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What is airport security?

Airport security is the set of technological equipment, qualified personnel, and protocols implemented at airport facilities, their vicinities, and on aircraft intended to enter or leave those facilities in order to ensure the integrity of individuals and the proper functioning of all activity that takes place at airports. Airport security also has to do with preventing any criminal incursions, such as smuggling drugs, weapons, or other illegal goods.

What are the objectives of airport security?

  • Passenger and baggage inspection: this entails reviewing identity documents, scanning baggage, and security checks.
  • Access control: the use of identification systems, accreditations, biometric controls, and trained security personnel ensures that only authorized individuals can reach restricted areas, such as the runway, the aircraft cargo area, the control tower, and the hangars.
  • Detecting weapons, explosives, and drugs: metal detectors, canine units, X-rays, and other advanced technologies are used, such as trace detectors that read vapor samples or swabs.
  • Monitoring goods: this involves thorough inspections of the cargo and mail transported on airplanes.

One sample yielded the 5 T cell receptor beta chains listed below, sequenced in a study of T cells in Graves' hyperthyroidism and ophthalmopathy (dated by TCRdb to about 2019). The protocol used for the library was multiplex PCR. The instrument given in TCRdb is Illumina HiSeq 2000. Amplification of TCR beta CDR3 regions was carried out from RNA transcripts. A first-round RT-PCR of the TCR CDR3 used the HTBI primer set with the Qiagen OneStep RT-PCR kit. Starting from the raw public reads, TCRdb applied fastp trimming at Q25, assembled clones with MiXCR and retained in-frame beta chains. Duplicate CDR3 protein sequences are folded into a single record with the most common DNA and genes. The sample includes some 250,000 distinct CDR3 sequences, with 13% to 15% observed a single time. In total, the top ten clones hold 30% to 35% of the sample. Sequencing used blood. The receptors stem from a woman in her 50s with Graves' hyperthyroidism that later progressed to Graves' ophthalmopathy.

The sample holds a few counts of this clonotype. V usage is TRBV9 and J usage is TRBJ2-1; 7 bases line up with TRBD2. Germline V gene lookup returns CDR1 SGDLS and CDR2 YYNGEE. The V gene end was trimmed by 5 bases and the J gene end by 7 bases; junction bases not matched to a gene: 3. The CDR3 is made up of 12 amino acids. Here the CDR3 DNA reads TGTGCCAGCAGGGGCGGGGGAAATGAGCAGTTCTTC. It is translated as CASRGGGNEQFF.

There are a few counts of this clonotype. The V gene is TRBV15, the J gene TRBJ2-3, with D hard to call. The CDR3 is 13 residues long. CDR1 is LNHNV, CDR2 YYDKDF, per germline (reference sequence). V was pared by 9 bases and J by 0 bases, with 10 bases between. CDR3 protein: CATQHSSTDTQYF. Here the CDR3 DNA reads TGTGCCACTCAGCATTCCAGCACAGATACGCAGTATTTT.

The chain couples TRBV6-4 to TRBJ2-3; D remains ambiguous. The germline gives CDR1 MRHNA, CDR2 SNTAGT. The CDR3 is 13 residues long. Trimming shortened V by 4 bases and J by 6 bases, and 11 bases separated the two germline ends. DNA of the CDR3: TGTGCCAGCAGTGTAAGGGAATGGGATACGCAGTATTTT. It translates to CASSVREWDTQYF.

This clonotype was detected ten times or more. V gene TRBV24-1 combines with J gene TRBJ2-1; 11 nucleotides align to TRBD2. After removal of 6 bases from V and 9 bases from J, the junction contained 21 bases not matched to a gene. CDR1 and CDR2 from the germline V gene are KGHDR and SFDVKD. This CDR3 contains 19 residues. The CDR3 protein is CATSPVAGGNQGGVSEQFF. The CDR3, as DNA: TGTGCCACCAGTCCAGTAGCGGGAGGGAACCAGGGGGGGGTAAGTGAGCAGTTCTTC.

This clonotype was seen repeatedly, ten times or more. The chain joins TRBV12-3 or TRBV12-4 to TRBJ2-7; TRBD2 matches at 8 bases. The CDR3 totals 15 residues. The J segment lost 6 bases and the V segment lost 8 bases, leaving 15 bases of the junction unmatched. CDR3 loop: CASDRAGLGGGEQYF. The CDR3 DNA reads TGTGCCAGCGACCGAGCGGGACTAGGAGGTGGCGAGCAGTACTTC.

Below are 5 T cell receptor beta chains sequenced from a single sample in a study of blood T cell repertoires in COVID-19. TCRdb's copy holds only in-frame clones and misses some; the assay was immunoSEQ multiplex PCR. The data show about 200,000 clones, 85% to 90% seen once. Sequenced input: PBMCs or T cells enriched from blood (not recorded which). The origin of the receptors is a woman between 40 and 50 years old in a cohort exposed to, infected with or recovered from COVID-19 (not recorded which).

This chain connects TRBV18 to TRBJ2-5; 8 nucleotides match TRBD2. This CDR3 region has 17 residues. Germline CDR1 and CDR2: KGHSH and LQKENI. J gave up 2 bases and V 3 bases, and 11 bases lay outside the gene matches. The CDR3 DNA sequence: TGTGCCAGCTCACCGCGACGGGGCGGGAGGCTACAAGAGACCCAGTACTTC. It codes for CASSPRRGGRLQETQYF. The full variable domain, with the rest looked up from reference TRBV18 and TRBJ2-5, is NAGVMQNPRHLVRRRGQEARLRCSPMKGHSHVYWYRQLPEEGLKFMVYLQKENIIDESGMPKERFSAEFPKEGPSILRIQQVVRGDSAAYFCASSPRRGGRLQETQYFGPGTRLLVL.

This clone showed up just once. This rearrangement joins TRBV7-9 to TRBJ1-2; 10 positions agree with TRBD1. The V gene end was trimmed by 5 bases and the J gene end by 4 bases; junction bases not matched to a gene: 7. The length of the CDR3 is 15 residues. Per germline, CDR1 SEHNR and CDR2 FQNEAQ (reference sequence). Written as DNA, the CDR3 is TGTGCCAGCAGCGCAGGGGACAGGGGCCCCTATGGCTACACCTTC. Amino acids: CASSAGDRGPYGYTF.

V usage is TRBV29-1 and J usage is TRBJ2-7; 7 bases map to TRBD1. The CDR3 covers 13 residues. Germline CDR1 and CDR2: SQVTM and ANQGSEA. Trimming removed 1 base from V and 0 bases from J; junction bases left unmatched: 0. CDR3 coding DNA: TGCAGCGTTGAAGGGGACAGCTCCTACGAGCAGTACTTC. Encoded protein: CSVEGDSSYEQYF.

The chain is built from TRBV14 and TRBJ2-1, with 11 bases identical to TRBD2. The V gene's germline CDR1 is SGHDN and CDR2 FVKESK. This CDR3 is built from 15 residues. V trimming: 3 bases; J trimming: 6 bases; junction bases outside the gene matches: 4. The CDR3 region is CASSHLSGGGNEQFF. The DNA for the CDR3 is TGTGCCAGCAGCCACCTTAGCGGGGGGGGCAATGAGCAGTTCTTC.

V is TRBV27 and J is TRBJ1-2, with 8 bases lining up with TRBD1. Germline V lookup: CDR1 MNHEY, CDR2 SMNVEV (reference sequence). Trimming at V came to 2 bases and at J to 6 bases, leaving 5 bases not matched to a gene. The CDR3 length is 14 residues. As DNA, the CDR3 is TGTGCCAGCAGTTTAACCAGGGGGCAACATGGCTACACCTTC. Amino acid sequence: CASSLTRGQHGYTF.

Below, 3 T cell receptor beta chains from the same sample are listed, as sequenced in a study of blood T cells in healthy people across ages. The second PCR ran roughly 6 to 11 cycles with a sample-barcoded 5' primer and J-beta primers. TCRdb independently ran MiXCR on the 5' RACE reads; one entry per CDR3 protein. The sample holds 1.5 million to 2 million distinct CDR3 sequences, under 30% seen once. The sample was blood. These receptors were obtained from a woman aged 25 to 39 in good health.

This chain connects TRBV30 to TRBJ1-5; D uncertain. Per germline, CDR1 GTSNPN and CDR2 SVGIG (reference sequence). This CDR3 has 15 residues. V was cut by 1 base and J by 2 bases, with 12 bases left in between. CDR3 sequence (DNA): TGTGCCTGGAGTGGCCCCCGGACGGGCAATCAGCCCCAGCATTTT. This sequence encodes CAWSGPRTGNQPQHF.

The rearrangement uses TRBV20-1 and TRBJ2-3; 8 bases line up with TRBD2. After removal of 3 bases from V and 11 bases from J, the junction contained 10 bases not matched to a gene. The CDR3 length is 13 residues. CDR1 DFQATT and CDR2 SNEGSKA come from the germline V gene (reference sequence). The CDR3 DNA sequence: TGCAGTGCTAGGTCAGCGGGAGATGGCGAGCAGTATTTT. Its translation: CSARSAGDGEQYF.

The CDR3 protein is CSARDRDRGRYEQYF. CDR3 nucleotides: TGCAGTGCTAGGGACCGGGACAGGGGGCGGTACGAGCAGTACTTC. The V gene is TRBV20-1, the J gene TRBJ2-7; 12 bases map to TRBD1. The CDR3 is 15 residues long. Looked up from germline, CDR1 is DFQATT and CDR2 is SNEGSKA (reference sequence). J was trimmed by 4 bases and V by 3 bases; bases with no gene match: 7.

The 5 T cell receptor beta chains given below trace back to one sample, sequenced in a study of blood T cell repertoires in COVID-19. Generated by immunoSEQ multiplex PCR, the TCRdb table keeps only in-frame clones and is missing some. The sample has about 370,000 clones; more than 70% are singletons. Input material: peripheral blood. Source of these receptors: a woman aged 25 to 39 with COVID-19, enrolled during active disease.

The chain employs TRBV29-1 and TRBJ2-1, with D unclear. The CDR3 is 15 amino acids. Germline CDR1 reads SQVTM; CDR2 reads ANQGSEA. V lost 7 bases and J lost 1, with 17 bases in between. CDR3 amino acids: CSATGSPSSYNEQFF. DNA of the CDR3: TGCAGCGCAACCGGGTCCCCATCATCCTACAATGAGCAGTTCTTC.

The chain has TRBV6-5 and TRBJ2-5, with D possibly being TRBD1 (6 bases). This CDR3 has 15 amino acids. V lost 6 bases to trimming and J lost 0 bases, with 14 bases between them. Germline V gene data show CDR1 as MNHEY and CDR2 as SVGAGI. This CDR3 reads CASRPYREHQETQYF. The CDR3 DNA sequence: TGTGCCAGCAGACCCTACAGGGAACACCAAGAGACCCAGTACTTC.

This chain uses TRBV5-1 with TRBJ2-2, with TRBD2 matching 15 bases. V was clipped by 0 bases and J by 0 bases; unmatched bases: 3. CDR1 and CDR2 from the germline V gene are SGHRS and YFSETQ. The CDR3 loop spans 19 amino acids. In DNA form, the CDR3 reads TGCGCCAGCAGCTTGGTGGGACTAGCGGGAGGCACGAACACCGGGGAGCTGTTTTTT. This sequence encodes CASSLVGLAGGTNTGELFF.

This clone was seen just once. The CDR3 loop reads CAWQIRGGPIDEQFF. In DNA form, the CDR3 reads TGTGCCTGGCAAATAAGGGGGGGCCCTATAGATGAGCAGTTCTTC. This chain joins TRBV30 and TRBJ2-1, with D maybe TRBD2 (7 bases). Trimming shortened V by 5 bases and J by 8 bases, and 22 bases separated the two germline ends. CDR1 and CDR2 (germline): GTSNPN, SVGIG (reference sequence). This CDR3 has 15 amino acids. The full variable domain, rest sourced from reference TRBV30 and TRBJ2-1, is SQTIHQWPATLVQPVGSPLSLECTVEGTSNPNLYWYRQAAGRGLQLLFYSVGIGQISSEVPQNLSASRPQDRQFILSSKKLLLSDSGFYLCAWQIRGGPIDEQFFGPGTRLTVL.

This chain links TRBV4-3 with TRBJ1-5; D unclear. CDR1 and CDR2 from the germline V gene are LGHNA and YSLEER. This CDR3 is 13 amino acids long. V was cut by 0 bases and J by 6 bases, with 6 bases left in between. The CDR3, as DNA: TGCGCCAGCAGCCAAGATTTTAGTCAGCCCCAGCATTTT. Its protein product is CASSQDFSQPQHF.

• Surveillance and monitoring: these processes detect suspicious behavior or unauthorized activities through the joint work of agents who are circulating or arranged across strategic sites, video surveillance and detection systems, etc.
  • Cooperation and coordination: different entities, such as airport authorities, security agencies, law enforcement agencies, and even airlines, are committed to collaborating and facilitating the exchange of information.

Who determines airport security protocols?

As airport activity often connects different countries, security standards at airports are governed by national and international agreements that are continually being updated.

Some of the entities involved in setting the standards for airport security are the International Civil Aviation Organization (ICAO) of the United Nations; the Transportation Security Administration (TSA) of the United States; the European Union Aviation Safety Agency (EASA); and each of the institutions intended to direct and regulate civil aviation activity in each country, as well as the organizations involved in airport management.

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